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could afford. Such a partnership worked well enough during World War II, and McKibben uses a long section of his article to recount how Franklin D. Roosevelt’s War Department strong-armed private industry into building the tanks, guns, aircraft, rubber, and other materiel needed by Allied armies in Europe, Africa, and the Pacific.
But Roosevelt had public opinion behind him, especially after Pearl Harbor. He had enormous clout as the instigator of the New Deal, which was seen as reining in the business-class recklessness that had given the country the Great Depression. He had guile, adeptness, and foresight—one of his most important phone calls in May 1940, as British, French, and Belgian troops fled Dunkirk, was to William Knudsen, president of General Motors, asking him to take over the management of war production. And because Roosevelt’s military was paying the bills for the defense buildup, the military could call the shots.
Today, in the absence of an actual military emergency or a presiding political genius like Roosevelt, it’s not clear how an even larger mobilization could be accomplished, let alone sustained for decades. And in the days since McKibben’s piece appeared, writers such as David Roberts have questioned whether wartime mobilization is even the right way to think about the climate struggle.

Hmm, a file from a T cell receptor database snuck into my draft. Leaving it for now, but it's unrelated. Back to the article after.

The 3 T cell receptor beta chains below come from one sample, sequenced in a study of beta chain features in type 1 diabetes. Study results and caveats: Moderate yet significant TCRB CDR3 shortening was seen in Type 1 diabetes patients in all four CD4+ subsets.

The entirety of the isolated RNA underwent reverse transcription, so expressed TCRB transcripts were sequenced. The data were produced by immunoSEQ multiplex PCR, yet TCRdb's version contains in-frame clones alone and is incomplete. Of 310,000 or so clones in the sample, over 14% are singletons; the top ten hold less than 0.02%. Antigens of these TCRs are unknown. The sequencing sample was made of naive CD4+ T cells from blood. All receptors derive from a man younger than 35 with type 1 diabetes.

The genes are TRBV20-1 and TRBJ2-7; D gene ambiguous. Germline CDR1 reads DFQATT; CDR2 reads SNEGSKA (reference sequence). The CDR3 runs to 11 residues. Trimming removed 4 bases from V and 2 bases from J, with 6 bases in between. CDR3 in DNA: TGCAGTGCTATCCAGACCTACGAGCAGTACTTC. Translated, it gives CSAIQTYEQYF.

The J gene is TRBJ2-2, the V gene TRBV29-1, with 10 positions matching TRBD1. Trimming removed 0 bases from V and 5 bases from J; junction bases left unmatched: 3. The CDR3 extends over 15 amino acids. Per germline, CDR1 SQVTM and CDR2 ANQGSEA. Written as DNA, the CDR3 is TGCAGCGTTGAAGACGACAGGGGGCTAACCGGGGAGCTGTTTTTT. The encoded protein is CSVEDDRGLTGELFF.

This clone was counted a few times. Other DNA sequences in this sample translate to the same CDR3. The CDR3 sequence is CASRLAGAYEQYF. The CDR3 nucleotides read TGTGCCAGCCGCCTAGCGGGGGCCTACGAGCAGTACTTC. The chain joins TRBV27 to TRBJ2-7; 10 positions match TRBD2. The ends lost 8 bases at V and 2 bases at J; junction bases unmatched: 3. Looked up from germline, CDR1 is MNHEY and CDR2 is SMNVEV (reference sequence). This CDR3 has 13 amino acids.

Regardless, McKibben is on to something important when he says this: “A truly global mobilization to defeat climate change wouldn’t wreck our economy or throw coal miners out of work. Quite the contrary: Gearing up to stop global warming would provide a host of social and economic benefits, just as World War II did.”
Building and operating the new solar and wind factories would create two million new jobs in the U.S., McKibben says. Employment in the new “climate engineering” sector could easily go much higher if we also made new investments in nuclear power and carbon capture and sequestration technology—areas that McKibben and Jacobson discount. And then there’s the weighty business of adapting to global warming’s inevitable side effects: sea level rise, torrential flooding, melting permafrost, searing droughts, forest fires, and all the rest. By 2100, nations are projected to spend $12 billion to $71 billion per year on dikes and seawalls alone, according to a group of European climate scientists. Somebody has to build all those walls, put out those fires, and relocate all those coastal villages.
So here, finally, is my own argument. The twin lessons of Gordon’s The Rise and Fall of American Growth are that a) rapid growth has historically occurred only when innovation has been broad-based, involving technologies that touch all aspects of our lives, not just the screens in our offices and living rooms, and b) exogenous forces such as massive federal spending in wartime can boost productivity growth to even greater heights.